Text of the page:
Tutor profile: Caleb V.
How can I improve my reading speed on the SAT?
I have three main tips to master the reading section. First, be persistent with your practice. Reading is a skill that has to be actively maintained, so the best way to do that is read quickly and read often. This might not just be practice passages (though those can be helpful too), but I recommend you introduce speed reading into your daily life. Turn on the close captioning on your favorite Netflix shows, or sing along the lyrics to your favorite hip hop and rap songs. Getting used to reading quick dialogue will prove beneficial in cracking the time constraints of the reading section. Second, tackle each passage head-on with what works for you. When I start a new passage, I like to skim over the title, author, first and last sentence of each paragraph and proceeding questions to get an idea of what I should be looking for when I actually read it. This is what works best for me, but you have to find a system that works for you (here's where those practice passages come in). Together, we can solidify that system for you and improve on it as we study. My third tip is to annotate your passages. That's a big word for a simple concept: take notes. As you read, highlight what strikes you as important. Which words stick out? Is there anything you find fascinating or concerning? Working together, you'll be surprised at how comfortable you become at identifying the SAT reading concepts and anticipating the right questions before the test even asks them.
Subject: International Relations
Why do we study theories of international relations?
When we approach a social science like international relations (IR), it is difficult to assign with certainty the variables at play. Just like in hard sciences, scholars would love to be able to say such and such independent variable (like widespread protests or a desire for more arable land) interacted with a consistent dependent variable (like democratically elected representatives or a disputed border) to cause a specific event (like a new bill to be passed or a war to break out). Since international relations often has many variables at play that are constantly interacting with one another, it isn't very easy to isolate which variables cause known outcomes in situations. And because states are dynamic and vast, running experiments to prove scholars' ideas isn't always possible in this field. Instead, theories of international relations offer frameworks, or what we often call paradigms, to learn from historical events and try to apply the relevant lessons learned to new or upcoming events. Most scholars today wouldn't contend a singular theory of international relations exists as true; however, it is important to historically situate the interests, motivations, goals, and outcomes of various actors at different levels of decision-making to examine the consequences of action or inaction. Theories of IR help us uncover these factors and explain a broad array of human and state behavior as they influence a specific event or series of events. The differences between realism, liberalism, rationalism, constructivism and other theories of international relations highlight the many factors at play in the field. The strongest scholars, though, master these theories so that they can create arguments grounded in evidence that appreciates the context and complexity of these factors. Book a session with me to hear my advice on forming IR arguments or unravelling the intricacies of IR theory.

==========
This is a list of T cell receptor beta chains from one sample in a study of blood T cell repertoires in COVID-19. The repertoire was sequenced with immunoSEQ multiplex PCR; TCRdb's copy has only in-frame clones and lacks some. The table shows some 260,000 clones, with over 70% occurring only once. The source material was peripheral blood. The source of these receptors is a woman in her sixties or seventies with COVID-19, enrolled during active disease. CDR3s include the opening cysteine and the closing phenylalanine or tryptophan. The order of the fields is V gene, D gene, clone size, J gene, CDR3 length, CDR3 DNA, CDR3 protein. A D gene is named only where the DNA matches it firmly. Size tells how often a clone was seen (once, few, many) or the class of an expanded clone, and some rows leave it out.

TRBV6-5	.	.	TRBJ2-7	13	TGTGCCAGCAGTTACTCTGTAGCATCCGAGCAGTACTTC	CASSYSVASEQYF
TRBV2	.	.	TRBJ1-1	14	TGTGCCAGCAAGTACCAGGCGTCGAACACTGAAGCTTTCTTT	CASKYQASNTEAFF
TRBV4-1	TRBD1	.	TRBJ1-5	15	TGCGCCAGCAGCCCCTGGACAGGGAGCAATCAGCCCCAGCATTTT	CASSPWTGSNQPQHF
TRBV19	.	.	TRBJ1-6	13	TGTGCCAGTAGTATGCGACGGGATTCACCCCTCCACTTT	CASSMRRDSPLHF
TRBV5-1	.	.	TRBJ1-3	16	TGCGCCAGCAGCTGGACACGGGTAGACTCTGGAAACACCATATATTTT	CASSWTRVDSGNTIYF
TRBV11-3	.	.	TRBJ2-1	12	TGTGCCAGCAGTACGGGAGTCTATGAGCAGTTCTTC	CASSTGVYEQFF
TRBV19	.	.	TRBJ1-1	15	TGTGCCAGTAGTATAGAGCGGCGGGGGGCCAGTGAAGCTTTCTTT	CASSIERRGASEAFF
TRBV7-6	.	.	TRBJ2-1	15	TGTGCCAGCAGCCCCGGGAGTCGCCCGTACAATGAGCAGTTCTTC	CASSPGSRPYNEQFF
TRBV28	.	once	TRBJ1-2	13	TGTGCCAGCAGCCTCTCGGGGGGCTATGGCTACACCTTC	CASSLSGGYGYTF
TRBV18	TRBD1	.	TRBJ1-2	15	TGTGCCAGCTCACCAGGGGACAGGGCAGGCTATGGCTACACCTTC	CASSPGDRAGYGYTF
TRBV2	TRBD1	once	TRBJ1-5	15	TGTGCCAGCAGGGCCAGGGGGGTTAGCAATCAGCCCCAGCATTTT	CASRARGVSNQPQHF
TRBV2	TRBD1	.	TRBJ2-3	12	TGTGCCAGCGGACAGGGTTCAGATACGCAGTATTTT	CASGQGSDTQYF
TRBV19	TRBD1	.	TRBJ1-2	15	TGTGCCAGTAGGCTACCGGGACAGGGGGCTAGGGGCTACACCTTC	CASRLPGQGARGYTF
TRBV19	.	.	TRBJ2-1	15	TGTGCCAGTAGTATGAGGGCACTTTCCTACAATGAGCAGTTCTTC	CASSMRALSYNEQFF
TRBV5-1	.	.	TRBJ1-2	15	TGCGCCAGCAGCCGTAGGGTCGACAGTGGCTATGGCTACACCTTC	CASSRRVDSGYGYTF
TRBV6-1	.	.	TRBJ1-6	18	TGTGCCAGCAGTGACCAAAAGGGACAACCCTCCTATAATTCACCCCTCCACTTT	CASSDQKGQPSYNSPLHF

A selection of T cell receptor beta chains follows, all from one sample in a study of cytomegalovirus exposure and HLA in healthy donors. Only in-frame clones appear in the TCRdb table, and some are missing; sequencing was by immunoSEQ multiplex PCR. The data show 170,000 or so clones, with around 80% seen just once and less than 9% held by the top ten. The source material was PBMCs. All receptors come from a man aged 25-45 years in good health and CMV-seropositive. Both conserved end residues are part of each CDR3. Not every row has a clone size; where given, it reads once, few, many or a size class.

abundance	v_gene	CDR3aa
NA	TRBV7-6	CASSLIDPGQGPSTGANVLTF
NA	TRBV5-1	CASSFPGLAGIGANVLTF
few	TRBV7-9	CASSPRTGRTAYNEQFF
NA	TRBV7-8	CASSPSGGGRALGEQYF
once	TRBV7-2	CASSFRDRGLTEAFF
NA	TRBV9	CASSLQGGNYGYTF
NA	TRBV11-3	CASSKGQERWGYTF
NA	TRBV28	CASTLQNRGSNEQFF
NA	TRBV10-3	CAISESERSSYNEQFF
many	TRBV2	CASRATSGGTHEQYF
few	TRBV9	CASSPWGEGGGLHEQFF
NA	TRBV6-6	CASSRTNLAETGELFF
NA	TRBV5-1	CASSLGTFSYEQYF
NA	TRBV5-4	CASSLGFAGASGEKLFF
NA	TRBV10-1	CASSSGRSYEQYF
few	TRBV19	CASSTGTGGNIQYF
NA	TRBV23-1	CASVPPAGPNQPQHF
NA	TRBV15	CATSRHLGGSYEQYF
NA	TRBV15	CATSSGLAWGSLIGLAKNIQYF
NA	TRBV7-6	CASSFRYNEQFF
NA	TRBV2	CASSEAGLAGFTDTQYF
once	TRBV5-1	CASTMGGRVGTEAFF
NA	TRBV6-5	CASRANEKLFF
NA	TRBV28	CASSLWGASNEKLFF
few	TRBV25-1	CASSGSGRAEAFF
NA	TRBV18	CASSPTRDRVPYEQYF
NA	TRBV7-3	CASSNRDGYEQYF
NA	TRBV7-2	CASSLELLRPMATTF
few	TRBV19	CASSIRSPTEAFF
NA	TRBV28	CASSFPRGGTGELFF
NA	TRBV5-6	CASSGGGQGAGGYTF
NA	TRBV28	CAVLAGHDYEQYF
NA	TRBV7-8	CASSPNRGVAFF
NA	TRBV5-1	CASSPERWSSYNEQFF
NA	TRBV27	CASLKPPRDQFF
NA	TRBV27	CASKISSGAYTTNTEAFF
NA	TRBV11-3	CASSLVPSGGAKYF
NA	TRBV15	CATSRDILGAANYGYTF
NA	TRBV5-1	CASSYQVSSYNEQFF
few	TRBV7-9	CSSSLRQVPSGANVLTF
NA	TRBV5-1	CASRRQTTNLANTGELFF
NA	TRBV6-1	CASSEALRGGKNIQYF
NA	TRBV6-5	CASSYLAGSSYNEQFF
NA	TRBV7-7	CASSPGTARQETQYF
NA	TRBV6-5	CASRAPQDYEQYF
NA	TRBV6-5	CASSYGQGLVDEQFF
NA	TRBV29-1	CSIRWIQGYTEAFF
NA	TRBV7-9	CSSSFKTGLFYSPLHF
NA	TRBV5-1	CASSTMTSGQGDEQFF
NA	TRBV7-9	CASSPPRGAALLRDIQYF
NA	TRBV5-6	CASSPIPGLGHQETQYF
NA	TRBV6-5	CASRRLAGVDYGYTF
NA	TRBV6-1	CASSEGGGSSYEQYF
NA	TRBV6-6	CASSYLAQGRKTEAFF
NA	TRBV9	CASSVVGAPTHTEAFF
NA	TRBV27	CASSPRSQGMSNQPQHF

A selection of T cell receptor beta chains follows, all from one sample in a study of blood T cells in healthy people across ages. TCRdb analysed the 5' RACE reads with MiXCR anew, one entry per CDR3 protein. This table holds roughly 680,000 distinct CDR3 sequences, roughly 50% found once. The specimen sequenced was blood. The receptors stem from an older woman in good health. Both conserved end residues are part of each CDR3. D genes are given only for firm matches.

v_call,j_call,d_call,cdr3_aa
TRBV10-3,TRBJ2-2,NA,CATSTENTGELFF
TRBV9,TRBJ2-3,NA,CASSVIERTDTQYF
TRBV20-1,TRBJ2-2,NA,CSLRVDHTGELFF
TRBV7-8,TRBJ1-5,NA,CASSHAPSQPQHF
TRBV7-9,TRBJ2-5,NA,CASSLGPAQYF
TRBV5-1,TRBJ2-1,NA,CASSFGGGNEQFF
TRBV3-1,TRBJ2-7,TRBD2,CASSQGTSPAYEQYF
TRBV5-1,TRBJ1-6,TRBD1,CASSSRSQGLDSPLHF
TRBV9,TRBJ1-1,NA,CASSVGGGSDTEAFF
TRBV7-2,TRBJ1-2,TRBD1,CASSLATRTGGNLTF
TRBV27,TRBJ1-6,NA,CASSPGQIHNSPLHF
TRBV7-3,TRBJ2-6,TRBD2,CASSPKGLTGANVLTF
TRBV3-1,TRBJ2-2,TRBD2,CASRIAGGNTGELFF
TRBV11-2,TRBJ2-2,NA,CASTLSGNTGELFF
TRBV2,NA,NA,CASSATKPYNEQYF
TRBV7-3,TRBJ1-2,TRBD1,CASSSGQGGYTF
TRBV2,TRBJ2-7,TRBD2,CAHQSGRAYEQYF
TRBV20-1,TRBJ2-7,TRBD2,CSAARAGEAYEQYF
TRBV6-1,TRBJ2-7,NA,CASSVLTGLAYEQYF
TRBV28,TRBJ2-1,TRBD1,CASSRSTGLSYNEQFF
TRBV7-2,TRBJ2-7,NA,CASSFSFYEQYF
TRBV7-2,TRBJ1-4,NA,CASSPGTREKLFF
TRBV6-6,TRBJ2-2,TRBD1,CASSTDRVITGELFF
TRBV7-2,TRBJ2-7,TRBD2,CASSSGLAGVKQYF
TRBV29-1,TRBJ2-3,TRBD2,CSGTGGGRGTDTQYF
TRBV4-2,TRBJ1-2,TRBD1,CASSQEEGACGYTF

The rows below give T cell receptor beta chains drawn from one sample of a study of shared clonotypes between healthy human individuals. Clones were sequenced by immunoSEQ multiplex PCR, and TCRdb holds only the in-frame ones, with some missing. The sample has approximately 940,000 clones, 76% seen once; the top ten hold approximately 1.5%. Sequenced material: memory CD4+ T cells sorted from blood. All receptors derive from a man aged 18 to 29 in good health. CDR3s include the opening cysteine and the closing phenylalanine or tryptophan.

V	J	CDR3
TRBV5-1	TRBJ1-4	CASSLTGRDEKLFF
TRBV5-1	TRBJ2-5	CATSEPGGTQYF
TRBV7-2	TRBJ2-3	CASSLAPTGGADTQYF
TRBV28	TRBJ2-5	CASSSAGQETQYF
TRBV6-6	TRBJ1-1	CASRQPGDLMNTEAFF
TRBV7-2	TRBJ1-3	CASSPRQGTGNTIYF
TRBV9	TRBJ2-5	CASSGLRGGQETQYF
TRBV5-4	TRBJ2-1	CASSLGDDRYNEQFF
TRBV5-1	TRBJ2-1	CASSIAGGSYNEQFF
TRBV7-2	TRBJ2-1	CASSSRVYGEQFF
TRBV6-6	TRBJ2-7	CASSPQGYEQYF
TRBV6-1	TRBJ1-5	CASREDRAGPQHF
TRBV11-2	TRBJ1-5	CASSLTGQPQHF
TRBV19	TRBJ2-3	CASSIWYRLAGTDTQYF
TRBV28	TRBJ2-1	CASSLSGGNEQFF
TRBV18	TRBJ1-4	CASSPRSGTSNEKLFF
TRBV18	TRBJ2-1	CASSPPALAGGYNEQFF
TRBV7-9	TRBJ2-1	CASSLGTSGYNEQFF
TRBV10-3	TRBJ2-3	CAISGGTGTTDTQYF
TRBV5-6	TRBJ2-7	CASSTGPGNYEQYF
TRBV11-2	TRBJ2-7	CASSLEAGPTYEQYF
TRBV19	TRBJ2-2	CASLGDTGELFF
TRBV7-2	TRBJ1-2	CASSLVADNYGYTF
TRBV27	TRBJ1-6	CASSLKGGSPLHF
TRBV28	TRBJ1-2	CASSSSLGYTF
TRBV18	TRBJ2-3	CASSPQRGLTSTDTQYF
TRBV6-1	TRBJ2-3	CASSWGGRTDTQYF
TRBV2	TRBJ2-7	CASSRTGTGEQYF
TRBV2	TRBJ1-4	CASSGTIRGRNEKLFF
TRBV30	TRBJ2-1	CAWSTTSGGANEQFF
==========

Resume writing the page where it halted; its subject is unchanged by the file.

Subject: Comparative Government and Politics
What is civil society, and how do political systems influence, interact with, or respond to it?
Civil society can be described by the network of formal and informal organizations or institutions that exist publicly in a state but are not part of the state apparatus or government itself. These could range from community based organizations (CBOs) to international non-governmental organizations (NGOs) to even tech-enabled applications like Twitter protest groups or hashtags. The form of government that a state possesses can severely restrict or promote civil society's freedom to operate in the country, and there are many reasons, interests and motivations at play to explain how and why. Civil society is often celebrated in free, liberal democratic societies because they can help provide citizens the opportunity to express contentious or diverse viewpoints, participate in government decision-making by directly appealing to legislators, or hold a state accountable by monitoring official actions. But trade-offs exist as well. Even liberally elected, democratic states may choose to restrict civil liberties at times in order to promote different agenda. For example, in an socially (ethnically, religiously, racially) or culturally diverse state, the country may have an interest in restricting civil liberties to limit violence, protect minority participation, maintain public safety, prevent discrimination or hate speech, and ensure civil rights are respected. Authoritarian states may have more malicious reasons to crackdown on civil society though, such as limiting free speech, restricting access to free press, forbidding protest or large gathering or banning opposition movements. This move may help concentrate power in the elite or perpetuate the status quo authoritarian state system in order to maintain control. To hear specific examples of how various states have at times cooperated and crackdown on civil society organizations and why, book a session with me soon!
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